Tuesday December 01, 2015
The Mt. Princeton Climb
Sponsored by the Outdoor Action Program at Princeton University
Information on Mount Princeton
- Zoomable Topo Map of Mt. Princeton - from www.topozone.com
- Colorado Fourteener's Guide to Mt. Princeton - good photos and maps
The Class of 1972 Climb of Mt. Princeton - July 2009
The 1999 Climb for OA's 25th Anniversary - July 1999
The 1997 Climb for Princeton's 250th Anniversary - July 1997
Mt. Princeton is part of the Collegiate Range in the southern Rocky Mountains. Located near Nathrop, Colorado along the Arkansas River Valley, the peak rises majestically from the valley floor at 7,059 feet to 14,197 feet. As you can see from the map, Mt. Princeton rises by itself from the valley floor, unconnected to other peaks or ridgelines giving it it's stately appearance. The views from the trail on the way up and from the summit are spectacular.
The mountain was originally named Chalk Mountain for the "chalk cliff formations." By 1873 the name Mt. Princeton was in use and it is suspected that Henry Gannett of the Hayden geological survey renamed the mountain in keeping with the other names in the Collegiate Peaks. Several silver mines were discovered on the mountain in the early 1870's and miners were climbing the slopes. The first recorded climb to the summit was made by William Libbey (1877), a Princeton student on a mapping field trip in Colorado on July 17, 1877, 120 years and one day before our historic 250th Anniversary climb in 1997. Libbey later became a professor of Geography at Princeton.1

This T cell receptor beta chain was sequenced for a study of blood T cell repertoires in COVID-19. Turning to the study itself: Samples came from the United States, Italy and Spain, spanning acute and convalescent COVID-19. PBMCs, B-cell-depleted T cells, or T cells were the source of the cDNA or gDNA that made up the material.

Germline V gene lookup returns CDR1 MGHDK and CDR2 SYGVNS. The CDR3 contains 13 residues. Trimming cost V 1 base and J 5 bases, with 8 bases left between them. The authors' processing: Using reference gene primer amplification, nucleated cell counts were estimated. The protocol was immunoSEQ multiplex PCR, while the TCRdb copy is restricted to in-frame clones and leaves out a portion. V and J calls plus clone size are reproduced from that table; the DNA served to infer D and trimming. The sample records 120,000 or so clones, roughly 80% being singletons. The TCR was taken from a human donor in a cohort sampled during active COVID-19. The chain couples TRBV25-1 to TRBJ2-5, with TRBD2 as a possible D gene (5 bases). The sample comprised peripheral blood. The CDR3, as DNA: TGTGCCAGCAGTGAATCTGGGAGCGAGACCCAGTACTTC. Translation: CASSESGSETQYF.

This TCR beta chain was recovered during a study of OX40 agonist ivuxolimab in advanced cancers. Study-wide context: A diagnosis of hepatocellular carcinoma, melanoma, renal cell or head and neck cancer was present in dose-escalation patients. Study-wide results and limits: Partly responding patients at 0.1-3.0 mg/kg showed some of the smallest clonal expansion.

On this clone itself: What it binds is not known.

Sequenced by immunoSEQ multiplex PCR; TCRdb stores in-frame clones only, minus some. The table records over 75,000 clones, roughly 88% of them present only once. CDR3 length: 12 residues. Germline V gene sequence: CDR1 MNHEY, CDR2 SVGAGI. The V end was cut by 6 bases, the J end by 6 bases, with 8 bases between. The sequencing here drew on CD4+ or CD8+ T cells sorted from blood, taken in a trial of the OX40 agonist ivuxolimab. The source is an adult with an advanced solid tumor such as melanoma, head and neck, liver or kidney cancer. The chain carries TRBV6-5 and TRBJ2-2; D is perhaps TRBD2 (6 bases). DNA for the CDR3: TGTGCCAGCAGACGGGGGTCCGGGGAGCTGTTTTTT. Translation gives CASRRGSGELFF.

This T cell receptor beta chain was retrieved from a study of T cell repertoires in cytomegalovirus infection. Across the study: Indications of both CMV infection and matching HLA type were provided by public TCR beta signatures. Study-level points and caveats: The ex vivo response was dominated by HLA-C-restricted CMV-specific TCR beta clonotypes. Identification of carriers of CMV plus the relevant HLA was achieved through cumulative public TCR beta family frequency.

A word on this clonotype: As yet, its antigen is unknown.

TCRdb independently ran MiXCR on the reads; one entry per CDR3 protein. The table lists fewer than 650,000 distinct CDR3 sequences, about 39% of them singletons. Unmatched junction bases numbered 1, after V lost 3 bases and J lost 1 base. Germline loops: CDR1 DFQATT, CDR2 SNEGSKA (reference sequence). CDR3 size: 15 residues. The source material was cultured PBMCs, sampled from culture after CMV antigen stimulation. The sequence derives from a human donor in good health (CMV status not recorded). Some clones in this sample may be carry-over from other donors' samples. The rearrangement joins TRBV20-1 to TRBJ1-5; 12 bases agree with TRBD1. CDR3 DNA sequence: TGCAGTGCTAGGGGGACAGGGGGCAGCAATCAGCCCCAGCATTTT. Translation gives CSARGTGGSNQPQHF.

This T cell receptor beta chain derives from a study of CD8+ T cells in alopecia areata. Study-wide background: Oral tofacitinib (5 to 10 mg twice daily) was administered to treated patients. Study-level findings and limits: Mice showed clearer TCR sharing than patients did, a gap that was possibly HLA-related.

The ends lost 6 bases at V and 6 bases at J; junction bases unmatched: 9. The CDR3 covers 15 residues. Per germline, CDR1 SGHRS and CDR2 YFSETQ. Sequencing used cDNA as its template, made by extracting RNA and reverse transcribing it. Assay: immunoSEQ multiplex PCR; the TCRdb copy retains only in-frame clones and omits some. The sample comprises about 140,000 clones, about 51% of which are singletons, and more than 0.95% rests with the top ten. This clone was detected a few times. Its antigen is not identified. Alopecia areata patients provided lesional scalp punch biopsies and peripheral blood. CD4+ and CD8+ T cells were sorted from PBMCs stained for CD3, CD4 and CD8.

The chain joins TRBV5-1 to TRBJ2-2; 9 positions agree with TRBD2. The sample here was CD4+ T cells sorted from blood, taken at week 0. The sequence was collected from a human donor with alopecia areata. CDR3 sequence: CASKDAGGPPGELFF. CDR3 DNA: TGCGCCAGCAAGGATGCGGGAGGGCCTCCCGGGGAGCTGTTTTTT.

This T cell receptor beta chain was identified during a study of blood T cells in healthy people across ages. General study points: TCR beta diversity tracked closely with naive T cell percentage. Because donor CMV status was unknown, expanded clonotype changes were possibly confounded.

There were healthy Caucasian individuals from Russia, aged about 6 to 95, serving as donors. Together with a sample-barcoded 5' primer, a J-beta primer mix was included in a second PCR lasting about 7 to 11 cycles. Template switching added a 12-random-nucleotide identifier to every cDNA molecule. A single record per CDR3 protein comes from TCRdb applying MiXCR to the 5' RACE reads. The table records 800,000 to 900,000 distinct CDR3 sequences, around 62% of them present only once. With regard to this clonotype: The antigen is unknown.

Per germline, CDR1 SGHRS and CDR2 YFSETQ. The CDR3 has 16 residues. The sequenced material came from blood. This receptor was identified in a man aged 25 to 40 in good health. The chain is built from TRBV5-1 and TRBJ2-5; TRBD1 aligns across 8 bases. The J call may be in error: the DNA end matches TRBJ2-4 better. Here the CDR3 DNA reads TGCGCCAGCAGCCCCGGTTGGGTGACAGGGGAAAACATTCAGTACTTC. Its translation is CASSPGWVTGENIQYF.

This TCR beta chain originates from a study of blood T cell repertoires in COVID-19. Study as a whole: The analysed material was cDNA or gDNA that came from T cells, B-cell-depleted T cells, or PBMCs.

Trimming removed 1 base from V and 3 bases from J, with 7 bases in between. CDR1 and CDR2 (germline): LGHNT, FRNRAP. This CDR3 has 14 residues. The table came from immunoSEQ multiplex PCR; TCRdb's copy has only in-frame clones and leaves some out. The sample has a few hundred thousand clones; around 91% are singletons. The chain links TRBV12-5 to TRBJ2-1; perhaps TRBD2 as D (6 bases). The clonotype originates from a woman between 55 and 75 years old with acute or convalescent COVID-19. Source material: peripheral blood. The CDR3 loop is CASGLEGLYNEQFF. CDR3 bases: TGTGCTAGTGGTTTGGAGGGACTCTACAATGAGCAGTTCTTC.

Based on the tremendous success of this program Outdoor Action will be offering other Mt. Princeton climbs in the future. The next is scheduled for July 1999 as part of Outdoor Action's celebration of our 25th Anniversary. We will also be combining the climb with some trail restoration work as part of a volunteer effort with the U.S. Forest Service to improve the trail on the upper section of the mountain. For those who climbed up the basically trail-less scree slope, you know how much that section needs a developed trail. The Forest Service is working to improve the conditions on the mountain both for safer travel and to reduce the impact of hikers traveling willy-nilly up the scree which causes damage to fragile alpine vegetation and leads to erosion. We hope that Princeton and Outdoor Action can establish an ongoing working partnership with the Forest Service to help protect Mt. Princeton for generations to come.
Outdoor Action will also continue to offer outdoor programs for alumni and their families as we have since 1985. This particular trip was incredibly successful. We will continue to look for other similar venues and hope that you can join us.
If you are interested in future OA Alumni Trips, please check out the OA Web Site for more information.